Souvenir Mugs and Jugs from the Napoleonic Wars

To set the scene: 206 years ago today, on 28th February, 1815, the ex-emperor of the French, Napoleon Bonaparte, having escaped from exile on the Island of Elba, landed in France and immediately set about reclaiming his throne. His luck was to hold for 100 days. By the beginning of June he had raised 200,000 men, more than enough to match the combined armies of the Britain and her Allies. On 18th June, 1815 he would face his enemies at Waterloo.

‘British Voluntary Infantry raised 1797’, earthenware plaque, Bristol Water Lane Pottery c. 1801.

Throughout Napoleon’s career the British press followed him with savage political prints, and Staffordshire potteries made and sold thousands of mementoes (often rude) in the shape of mugs, jugs and other souvenirs to eager buyers. This post looks at some of those souvenirs now in the British Museum. The ‘British Voluntary Infantry’ plaque shown above refers to a Militia regiment, like the one stationed at Meryton in Jane Austen’s Pride and Prejudice. It could be Wickham posing with flag.


Mug showing a triumphant British soldier twisting the nose of a pathetically small Napoleon who is crying Mercy, Mercy, Mercy.

The war affected the whole country for an entire generation, and the Industrial Revolution really took off. Suddenly the army needed bullets in thousands and it swiftly became uneconomic to cast them by hand – mechanization in a number of directions became imperative – for example, in transport. The canal network expanded fast, as did the improvements in roads and soon coal, iron and steel as well as manufactured goods were able to travel much cheaper and faster by barge and coach.

Earthenware mug, hand-printed and coloured celebrating the short-lived Peace of Amiens between England, France, Spain and Holland, 27th March, 1802

This mug is classy – no crude twisting of Boney’s nose here! It depicts two Classically dressed goddesses symbolizing Peace on the left holding a spray of palm leaves; the goddess on the right holds a cornucopia symbolizing Plenty.

Sadly, the Peace of Amiens lasted barely a year; hostilities resumed in May 1803.

Earthenware jug printed and hand-coloured satirizing Napoleon. It reads: Boney tird of wars alarms Flies for safety to his Darlings Arms. Staffordshireware about 1800

Whoever decorated the above jug can’t spell ‘tired’ and can’t punctuate either! Even with my magnifying glass, I can’t read the writing in the speech bubbles – but I think we get the general idea.

‘Bonaparte dethroned.’ The label tells us that this Staffordshire jug dates from about 1815 and refers to Napoleon’s abdication and exile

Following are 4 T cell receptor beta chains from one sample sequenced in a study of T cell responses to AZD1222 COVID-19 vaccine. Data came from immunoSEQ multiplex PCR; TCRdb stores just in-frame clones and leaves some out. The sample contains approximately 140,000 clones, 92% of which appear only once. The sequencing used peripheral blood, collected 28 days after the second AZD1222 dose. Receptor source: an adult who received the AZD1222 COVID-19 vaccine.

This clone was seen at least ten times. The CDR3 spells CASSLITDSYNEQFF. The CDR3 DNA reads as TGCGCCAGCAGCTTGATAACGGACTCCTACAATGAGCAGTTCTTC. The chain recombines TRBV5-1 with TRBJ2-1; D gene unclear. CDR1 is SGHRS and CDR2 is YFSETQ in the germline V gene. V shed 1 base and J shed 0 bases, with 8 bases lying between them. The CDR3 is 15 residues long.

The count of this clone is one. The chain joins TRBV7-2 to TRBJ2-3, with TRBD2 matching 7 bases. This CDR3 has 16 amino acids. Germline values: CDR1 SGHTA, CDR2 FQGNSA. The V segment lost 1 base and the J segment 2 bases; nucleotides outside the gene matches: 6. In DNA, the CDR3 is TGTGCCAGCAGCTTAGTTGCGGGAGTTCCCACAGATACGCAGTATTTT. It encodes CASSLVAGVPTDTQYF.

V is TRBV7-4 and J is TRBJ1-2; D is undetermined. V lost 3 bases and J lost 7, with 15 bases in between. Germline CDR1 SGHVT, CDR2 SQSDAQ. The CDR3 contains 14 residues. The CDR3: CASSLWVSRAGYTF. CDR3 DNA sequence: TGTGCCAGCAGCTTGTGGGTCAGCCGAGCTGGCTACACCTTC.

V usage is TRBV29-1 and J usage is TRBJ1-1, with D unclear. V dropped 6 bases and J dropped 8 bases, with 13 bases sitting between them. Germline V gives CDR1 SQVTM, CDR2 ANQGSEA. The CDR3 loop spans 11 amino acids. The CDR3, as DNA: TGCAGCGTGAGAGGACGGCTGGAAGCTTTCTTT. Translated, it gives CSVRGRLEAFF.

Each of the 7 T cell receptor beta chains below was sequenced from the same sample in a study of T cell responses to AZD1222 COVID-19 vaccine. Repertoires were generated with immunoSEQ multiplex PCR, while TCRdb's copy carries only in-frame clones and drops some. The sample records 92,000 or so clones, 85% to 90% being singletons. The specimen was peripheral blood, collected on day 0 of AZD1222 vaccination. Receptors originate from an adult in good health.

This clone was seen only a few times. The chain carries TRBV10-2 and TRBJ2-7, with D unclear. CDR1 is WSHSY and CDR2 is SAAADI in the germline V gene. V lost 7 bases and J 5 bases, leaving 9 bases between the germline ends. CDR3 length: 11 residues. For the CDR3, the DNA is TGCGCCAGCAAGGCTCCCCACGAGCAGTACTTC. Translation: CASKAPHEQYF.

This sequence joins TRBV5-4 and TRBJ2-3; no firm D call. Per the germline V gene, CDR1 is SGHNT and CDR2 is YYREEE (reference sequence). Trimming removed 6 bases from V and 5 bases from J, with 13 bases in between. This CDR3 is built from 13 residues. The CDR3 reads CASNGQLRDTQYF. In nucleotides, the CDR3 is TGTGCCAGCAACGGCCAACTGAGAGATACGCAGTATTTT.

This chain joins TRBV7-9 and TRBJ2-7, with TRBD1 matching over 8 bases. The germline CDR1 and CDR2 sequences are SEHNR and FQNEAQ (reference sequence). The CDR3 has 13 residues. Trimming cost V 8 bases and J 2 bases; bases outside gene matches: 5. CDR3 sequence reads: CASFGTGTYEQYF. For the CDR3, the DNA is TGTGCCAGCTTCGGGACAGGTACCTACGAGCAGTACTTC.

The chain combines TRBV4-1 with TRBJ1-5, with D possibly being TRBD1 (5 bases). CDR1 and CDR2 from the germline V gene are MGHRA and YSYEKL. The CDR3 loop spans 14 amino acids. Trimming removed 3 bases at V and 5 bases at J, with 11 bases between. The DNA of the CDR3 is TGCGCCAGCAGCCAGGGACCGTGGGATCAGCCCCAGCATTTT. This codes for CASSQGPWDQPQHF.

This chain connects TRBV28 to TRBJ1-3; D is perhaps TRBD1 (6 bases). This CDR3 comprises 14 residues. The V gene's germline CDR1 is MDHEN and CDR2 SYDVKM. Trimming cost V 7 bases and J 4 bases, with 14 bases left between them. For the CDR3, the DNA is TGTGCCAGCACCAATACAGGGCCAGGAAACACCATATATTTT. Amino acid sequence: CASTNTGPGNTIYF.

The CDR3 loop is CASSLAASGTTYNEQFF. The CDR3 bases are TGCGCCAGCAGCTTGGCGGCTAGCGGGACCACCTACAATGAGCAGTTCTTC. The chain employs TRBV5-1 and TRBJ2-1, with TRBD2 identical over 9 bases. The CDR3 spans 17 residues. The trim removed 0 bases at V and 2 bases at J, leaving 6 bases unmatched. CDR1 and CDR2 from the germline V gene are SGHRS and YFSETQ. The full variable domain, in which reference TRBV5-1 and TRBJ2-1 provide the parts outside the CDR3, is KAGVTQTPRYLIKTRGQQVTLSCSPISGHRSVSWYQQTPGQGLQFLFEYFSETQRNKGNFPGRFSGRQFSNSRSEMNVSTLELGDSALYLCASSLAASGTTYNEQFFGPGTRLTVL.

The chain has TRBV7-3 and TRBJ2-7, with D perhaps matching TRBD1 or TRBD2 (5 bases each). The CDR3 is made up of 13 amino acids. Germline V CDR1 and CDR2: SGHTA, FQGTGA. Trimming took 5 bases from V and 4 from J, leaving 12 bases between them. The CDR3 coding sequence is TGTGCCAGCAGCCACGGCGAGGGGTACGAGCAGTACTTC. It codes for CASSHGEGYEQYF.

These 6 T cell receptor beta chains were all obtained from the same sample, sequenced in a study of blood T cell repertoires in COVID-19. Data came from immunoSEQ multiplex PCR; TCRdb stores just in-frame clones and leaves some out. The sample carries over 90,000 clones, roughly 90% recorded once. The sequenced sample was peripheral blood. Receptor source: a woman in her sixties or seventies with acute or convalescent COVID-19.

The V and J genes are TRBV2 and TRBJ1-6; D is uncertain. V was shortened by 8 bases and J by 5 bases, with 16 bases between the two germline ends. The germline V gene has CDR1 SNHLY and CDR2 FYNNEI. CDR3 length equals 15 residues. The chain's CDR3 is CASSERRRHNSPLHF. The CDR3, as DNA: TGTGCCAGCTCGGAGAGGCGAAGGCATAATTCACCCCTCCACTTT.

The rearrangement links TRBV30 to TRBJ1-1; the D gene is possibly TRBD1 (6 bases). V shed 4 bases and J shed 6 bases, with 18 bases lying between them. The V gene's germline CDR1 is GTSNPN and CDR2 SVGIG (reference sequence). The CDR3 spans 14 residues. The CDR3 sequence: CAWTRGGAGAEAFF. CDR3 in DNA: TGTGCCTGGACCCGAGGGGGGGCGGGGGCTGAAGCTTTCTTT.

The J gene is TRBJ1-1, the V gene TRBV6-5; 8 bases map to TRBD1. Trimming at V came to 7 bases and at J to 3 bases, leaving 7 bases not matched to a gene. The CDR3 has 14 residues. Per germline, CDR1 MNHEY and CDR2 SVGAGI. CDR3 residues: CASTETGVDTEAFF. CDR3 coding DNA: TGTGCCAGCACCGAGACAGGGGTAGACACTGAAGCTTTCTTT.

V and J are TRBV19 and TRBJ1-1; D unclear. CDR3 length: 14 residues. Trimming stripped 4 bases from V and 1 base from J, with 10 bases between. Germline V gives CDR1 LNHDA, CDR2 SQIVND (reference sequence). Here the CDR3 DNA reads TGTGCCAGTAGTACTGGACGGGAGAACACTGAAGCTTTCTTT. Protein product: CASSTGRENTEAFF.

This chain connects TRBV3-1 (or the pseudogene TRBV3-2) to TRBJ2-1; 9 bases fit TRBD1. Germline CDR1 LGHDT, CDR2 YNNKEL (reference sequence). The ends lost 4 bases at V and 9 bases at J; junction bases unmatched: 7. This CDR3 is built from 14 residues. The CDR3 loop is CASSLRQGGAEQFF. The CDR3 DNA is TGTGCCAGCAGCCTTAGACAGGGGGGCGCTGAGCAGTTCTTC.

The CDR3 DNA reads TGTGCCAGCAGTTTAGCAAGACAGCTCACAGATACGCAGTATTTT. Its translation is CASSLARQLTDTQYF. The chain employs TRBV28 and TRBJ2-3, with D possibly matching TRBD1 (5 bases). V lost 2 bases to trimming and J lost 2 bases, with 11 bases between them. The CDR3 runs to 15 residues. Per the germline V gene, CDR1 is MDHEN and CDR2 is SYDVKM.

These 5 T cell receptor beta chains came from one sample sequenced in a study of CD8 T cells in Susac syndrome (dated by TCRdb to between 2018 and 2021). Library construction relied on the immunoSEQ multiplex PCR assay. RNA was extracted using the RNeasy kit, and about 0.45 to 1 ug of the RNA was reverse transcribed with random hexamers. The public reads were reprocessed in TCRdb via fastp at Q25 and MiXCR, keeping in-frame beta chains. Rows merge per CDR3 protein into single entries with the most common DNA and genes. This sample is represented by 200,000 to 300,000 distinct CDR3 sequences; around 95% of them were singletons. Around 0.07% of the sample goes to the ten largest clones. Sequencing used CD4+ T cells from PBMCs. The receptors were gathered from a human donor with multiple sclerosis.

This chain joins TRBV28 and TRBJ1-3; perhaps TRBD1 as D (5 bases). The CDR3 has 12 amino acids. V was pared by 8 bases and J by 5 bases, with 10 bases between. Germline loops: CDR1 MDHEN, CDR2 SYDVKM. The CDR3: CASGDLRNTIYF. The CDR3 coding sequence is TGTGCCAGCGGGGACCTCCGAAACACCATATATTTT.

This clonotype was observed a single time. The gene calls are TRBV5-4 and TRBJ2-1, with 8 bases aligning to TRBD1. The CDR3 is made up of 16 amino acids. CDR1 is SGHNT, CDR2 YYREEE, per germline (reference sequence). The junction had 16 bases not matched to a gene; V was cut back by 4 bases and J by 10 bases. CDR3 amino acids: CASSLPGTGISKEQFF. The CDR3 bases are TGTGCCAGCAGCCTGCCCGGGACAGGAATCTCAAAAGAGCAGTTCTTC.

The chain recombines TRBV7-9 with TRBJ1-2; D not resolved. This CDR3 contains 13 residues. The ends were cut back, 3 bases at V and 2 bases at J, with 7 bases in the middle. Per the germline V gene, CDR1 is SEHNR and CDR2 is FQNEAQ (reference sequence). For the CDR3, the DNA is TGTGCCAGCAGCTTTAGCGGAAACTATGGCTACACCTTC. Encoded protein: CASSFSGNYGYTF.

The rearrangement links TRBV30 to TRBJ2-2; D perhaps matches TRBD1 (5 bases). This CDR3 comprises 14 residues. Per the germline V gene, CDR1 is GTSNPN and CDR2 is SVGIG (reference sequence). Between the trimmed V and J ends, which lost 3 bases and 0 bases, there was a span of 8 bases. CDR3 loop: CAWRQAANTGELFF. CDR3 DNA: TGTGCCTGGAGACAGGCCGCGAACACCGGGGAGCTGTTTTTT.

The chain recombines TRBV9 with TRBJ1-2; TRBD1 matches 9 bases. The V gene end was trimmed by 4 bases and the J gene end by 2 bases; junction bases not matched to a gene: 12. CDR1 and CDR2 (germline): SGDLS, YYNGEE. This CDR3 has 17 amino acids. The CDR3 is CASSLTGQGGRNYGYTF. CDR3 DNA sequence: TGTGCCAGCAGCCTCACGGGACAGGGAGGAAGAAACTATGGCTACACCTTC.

Alas, the label doesn’t explain what exactly is going on. I can see something in flames at the front, and a number of the speech bubbles seem to start with ‘Oh! What hast thou brought me… ’ The rest must wait until the British Museum re-opens when I shall go down with notebook and magnifying glass!

This week’s post is only slim, I know. My apologies, but as I can’t actually get anywhere at the moment, the scope for suitable subjects to blog on seems to be shrinking!

Elizabeth Hawksley

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7 thoughts on “Souvenir Mugs and Jugs from the Napoleonic Wars”

    1. Thank you for your comment, John. I always keep my eyes peeled for similar objects in junk shops, street market stalls etc. Last year I found, in Oxfam, a small engraved glass plate with the head of John Bright in the centre, laurel leaves round the rim and a motto underneath which read John Bright PEACE & PLENTY. It was £2.50 – so I bought it. I knew who John Bright was, of course, but Oxfam obviously didn’t! It’s probably not worth a huge amount but I can’t help thinking it must be worth more than £2.50.

    1. Thank you for your comment, Jan. I enlarged the photos as much as I could but the writing itself was scrawly – and written in someone’s ordinary hand-writing rather than carefully ‘written in best’. I could read some of the words but then it disappeared round the side of the jug and I couldn’t decipher enough of it to make sense.

  1. So with regards to the last vase: the upper middle text bubble from (presumably) Napoleon says “Oh cursed ambition, what hast thou brought me to now?” The next one down, slightly on the right says “Your most (something) sir.” And the text at the bottom with look to be coming from a stairwell leading into firey hell says “Why to me come, come along thou hast been a most dutiful child.” I can’t make out what the bubble on the left says, though I doubt it is on much consequence.
    We humans are seemingly equally as capable of crude satire as we were 200 years ago though it is no longer glazed onto the side of earthenware.

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